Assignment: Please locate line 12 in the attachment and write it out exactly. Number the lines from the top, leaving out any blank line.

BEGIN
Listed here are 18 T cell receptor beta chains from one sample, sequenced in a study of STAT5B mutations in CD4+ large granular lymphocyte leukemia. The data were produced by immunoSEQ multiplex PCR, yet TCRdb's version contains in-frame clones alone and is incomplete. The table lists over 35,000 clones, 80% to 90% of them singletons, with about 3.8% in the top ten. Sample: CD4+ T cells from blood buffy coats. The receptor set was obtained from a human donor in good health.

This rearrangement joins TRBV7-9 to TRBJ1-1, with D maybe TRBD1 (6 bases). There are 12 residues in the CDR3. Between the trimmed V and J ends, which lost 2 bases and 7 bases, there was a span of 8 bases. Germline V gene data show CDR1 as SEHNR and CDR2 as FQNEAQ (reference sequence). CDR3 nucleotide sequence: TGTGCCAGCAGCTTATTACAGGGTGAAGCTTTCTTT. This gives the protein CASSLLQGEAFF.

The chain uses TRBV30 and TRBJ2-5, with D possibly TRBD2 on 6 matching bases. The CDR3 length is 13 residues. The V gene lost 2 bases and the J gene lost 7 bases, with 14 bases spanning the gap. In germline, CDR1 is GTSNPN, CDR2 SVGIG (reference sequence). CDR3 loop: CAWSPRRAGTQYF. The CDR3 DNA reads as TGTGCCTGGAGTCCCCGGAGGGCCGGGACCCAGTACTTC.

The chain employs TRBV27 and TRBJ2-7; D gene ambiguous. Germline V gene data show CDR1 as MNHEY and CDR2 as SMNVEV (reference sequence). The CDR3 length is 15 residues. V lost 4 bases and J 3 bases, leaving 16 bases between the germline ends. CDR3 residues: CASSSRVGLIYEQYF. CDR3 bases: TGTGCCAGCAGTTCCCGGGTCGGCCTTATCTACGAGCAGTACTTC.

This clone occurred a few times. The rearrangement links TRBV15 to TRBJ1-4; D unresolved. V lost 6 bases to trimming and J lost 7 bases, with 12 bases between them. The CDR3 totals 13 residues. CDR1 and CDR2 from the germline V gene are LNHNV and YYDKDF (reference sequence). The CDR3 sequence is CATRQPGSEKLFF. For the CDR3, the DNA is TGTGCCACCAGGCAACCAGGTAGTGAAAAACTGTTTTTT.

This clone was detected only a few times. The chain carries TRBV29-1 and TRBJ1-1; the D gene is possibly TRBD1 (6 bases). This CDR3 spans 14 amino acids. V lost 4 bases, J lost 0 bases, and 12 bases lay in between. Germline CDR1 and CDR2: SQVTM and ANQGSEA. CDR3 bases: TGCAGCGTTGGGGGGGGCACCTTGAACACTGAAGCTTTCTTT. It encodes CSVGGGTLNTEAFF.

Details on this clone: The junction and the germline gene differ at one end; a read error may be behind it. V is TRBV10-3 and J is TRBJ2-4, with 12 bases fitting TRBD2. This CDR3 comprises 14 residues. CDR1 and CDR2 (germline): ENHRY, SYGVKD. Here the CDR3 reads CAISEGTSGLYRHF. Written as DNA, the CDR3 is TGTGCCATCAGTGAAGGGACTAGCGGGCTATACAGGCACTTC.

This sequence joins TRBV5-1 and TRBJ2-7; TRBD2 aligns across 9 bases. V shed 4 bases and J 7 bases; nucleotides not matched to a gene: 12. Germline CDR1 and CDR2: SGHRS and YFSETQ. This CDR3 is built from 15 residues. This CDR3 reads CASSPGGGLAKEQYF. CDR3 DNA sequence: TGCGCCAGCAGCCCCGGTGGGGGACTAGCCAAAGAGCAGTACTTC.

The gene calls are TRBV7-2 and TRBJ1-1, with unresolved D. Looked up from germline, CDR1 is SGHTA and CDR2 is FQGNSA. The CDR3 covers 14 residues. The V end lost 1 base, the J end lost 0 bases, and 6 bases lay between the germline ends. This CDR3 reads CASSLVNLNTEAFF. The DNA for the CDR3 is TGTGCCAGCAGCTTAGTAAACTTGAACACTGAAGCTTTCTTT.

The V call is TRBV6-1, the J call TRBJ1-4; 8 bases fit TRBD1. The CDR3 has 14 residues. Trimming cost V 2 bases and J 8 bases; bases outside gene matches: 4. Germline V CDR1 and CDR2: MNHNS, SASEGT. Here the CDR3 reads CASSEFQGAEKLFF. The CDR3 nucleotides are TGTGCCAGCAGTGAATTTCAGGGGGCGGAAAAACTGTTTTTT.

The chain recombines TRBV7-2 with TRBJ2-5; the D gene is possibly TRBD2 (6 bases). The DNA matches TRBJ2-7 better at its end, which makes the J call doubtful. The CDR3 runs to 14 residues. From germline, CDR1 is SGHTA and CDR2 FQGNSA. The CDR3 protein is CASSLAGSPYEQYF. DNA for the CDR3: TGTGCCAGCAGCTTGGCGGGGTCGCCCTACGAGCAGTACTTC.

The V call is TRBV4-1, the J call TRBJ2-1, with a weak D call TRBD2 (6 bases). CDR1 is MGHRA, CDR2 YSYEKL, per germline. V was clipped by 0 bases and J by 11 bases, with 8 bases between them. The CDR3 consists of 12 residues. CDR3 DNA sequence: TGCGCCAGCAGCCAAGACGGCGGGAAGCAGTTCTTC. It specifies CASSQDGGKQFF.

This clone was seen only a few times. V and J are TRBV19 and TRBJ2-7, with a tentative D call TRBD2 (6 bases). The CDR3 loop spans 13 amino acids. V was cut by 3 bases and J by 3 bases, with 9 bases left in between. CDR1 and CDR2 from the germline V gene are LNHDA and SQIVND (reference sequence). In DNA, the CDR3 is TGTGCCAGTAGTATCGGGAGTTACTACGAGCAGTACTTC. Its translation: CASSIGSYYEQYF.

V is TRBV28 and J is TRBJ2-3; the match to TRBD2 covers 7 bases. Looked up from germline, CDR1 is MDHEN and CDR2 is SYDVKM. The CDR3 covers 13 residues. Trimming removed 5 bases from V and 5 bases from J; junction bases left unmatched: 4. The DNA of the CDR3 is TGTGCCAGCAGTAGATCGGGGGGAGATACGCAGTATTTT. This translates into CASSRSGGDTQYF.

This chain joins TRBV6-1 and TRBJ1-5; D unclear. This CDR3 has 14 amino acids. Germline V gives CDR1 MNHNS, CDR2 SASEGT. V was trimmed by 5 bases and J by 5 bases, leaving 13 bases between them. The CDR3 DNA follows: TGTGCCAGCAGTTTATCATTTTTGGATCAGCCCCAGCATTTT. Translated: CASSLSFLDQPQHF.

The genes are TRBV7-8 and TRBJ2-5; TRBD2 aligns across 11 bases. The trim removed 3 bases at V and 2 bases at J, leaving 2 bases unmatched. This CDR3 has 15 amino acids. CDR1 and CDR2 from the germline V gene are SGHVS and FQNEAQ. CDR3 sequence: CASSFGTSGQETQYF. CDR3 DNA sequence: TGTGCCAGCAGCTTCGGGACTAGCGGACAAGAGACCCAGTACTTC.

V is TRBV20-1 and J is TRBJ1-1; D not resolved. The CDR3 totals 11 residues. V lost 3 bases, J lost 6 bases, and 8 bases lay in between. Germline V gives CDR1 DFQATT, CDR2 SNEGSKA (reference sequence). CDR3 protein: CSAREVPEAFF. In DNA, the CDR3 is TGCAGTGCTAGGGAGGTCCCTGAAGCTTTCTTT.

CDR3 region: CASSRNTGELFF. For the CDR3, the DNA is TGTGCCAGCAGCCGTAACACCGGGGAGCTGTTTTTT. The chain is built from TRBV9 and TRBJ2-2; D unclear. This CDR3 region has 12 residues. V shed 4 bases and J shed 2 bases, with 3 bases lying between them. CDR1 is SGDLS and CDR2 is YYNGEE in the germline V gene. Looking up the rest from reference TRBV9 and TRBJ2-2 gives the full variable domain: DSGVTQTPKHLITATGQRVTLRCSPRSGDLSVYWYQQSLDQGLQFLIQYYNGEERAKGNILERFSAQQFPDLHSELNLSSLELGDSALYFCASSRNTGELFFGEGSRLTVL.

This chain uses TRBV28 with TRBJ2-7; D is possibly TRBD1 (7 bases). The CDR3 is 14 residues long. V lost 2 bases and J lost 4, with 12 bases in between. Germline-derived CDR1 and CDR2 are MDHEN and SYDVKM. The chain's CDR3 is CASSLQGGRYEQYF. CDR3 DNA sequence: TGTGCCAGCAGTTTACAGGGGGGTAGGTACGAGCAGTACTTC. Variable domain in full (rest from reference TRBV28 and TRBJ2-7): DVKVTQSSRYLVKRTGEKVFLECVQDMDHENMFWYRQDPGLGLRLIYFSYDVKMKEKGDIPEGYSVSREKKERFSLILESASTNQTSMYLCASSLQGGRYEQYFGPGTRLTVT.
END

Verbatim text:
The V call is TRBV4-1, the J call TRBJ2-1, with a weak D call TRBD2 (6 bases). CDR1 is MGHRA, CDR2 YSYEKL, per germline. V was clipped by 0 bases and J by 11 bases, with 8 bases between them. The CDR3 consists of 12 residues. CDR3 DNA sequence: TGCGCCAGCAGCCAAGACGGCGGGAAGCAGTTCTTC. It specifies CASSQDGGKQFF.